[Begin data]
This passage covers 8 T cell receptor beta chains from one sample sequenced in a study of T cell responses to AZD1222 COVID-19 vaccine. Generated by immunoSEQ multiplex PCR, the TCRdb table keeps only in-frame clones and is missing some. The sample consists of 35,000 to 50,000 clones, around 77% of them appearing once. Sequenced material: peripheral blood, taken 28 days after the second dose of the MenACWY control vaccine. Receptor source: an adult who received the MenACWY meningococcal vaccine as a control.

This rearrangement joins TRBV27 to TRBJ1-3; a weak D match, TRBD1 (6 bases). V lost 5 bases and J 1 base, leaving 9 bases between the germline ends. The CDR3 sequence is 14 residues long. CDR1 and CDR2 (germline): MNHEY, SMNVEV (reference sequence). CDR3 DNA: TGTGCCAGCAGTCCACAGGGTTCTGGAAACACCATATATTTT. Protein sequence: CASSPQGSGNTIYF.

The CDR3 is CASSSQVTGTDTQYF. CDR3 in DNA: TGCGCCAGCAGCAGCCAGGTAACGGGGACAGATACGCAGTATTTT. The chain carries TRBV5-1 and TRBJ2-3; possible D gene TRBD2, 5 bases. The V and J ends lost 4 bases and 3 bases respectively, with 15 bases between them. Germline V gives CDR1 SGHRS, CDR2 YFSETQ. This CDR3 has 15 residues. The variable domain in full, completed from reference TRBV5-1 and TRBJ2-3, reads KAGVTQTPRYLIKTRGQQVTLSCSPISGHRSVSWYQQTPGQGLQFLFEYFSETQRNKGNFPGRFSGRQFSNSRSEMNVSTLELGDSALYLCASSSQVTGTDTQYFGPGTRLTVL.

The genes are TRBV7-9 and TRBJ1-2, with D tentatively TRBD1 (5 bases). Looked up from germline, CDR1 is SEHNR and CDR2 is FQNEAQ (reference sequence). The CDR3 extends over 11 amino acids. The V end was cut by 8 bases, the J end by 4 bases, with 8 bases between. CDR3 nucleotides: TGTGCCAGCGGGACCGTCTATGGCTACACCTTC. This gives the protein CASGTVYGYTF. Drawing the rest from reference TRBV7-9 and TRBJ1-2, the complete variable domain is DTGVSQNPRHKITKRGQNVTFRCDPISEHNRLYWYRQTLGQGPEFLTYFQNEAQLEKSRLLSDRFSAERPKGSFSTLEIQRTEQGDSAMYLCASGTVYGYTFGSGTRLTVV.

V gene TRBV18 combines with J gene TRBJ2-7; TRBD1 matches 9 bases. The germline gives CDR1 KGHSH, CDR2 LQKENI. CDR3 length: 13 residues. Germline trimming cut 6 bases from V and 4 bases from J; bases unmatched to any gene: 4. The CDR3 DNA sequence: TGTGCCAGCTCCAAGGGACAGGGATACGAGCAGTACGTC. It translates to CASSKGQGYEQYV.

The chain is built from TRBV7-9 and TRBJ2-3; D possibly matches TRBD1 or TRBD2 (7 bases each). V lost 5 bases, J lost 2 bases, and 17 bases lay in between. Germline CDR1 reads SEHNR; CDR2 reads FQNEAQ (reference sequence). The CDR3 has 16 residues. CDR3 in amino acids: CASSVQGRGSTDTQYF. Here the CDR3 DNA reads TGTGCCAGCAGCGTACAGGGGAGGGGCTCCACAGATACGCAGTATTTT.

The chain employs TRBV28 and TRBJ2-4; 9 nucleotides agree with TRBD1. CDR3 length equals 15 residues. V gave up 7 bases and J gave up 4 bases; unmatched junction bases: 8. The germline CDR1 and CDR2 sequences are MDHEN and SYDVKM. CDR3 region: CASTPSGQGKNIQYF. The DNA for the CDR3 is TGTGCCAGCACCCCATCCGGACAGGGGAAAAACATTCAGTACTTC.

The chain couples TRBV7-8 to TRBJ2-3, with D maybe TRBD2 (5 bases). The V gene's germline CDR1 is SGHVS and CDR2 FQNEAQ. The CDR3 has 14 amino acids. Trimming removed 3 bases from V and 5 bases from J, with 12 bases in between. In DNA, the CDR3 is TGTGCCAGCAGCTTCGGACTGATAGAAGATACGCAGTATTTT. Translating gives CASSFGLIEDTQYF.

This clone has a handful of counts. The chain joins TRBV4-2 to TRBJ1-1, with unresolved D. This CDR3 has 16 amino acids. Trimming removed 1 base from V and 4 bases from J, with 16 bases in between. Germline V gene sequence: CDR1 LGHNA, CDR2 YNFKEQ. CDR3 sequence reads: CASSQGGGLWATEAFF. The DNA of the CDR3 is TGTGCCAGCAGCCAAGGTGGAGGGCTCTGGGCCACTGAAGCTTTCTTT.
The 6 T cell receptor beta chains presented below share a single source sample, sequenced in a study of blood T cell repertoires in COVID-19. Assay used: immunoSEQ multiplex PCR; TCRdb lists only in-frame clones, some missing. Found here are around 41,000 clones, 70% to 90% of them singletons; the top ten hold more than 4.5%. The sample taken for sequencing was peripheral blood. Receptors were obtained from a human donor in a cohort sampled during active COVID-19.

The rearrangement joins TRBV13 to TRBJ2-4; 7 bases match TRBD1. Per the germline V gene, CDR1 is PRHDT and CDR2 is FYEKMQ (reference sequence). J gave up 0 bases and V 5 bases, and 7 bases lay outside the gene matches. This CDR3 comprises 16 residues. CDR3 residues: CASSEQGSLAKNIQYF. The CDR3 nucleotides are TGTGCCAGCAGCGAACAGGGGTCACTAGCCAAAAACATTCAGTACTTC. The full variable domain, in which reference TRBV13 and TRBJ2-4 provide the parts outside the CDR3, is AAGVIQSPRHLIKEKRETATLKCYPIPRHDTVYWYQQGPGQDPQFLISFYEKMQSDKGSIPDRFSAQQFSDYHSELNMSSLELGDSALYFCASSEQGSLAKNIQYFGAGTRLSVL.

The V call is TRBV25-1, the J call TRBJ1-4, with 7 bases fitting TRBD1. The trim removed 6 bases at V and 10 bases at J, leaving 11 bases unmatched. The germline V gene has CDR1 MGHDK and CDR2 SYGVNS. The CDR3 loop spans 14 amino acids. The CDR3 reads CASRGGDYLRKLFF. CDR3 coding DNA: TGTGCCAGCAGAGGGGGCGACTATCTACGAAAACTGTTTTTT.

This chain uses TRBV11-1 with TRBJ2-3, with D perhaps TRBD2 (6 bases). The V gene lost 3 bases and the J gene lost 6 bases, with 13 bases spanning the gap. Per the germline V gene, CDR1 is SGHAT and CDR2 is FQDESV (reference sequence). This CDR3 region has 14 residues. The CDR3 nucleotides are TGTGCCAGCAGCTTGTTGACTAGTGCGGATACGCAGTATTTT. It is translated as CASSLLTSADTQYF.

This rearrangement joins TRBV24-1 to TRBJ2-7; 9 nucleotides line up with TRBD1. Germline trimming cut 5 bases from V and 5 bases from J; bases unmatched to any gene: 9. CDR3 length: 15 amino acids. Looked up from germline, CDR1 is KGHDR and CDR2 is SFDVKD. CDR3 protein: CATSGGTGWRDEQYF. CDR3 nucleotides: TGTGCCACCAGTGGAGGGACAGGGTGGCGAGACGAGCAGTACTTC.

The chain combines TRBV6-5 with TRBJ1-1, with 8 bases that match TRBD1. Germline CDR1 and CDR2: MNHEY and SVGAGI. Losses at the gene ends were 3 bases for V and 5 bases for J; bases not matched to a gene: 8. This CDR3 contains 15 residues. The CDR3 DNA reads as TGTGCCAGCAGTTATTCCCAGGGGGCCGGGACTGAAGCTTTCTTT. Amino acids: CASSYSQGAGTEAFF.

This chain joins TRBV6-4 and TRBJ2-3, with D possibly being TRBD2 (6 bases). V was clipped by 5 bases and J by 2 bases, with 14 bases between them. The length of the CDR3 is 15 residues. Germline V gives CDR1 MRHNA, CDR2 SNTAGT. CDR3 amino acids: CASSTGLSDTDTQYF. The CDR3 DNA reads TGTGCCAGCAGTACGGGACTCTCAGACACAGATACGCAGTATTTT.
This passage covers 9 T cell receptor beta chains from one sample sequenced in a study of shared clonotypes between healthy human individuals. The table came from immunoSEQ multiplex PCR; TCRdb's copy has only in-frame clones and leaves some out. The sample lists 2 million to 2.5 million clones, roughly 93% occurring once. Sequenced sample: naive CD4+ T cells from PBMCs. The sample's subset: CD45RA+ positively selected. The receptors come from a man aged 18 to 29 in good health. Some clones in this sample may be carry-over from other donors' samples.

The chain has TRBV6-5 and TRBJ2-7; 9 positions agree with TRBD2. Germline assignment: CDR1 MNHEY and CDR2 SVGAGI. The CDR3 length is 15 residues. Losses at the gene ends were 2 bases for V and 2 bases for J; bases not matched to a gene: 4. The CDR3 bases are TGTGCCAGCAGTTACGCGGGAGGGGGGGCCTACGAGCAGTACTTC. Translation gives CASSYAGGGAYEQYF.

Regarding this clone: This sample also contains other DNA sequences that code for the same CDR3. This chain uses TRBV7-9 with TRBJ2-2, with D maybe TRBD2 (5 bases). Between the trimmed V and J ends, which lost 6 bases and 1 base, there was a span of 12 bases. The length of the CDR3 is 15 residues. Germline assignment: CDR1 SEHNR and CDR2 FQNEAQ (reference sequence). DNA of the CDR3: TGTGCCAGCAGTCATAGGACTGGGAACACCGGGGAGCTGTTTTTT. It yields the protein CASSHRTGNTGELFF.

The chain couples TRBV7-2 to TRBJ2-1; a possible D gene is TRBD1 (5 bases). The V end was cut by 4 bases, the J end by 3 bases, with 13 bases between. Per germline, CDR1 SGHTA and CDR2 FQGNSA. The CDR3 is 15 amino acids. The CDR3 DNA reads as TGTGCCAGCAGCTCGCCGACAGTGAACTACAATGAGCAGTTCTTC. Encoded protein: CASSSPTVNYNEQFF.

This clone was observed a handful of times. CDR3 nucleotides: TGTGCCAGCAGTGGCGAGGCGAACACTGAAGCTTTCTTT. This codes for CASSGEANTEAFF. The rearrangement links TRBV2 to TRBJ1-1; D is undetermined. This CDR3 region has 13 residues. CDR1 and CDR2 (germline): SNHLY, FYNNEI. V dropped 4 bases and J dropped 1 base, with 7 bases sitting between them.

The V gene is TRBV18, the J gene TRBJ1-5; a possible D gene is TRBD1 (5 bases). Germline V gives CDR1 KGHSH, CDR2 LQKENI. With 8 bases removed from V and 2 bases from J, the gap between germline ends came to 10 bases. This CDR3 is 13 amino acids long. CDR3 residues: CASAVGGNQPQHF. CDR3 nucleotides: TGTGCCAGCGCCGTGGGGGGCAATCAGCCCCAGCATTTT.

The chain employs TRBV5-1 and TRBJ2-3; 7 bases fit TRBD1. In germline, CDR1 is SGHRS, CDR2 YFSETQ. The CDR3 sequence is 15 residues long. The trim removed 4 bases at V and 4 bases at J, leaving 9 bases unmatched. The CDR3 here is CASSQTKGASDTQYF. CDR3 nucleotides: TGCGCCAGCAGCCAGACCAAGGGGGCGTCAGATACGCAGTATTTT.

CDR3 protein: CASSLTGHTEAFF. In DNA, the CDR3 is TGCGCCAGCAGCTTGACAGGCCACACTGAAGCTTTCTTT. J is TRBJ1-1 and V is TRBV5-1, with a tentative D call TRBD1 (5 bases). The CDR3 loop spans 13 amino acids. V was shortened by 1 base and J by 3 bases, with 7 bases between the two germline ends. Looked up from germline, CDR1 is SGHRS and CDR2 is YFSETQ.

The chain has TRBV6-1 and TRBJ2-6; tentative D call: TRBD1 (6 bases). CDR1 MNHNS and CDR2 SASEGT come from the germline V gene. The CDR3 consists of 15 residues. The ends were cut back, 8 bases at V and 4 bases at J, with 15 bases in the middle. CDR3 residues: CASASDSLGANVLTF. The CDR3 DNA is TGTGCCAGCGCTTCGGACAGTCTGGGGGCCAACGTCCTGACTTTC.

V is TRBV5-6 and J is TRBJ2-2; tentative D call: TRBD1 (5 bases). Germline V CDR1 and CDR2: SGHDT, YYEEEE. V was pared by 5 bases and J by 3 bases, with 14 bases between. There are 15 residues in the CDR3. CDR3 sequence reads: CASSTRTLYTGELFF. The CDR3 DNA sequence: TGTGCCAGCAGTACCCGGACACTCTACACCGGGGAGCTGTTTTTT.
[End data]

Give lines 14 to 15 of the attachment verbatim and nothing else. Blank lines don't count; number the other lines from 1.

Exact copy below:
This rearrangement joins TRBV24-1 to TRBJ2-7; 9 nucleotides line up with TRBD1. Germline trimming cut 5 bases from V and 5 bases from J; bases unmatched to any gene: 9. CDR3 length: 15 amino acids. Looked up from germline, CDR1 is KGHDR and CDR2 is SFDVKD. CDR3 protein: CATSGGTGWRDEQYF. CDR3 nucleotides: TGTGCCACCAGTGGAGGGACAGGGTGGCGAGACGAGCAGTACTTC.

The chain combines TRBV6-5 with TRBJ1-1, with 8 bases that match TRBD1. Germline CDR1 and CDR2: MNHEY and SVGAGI. Losses at the gene ends were 3 bases for V and 5 bases for J; bases not matched to a gene: 8. This CDR3 contains 15 residues. The CDR3 DNA reads as TGTGCCAGCAGTTATTCCCAGGGGGCCGGGACTGAAGCTTTCTTT. Amino acids: CASSYSQGAGTEAFF.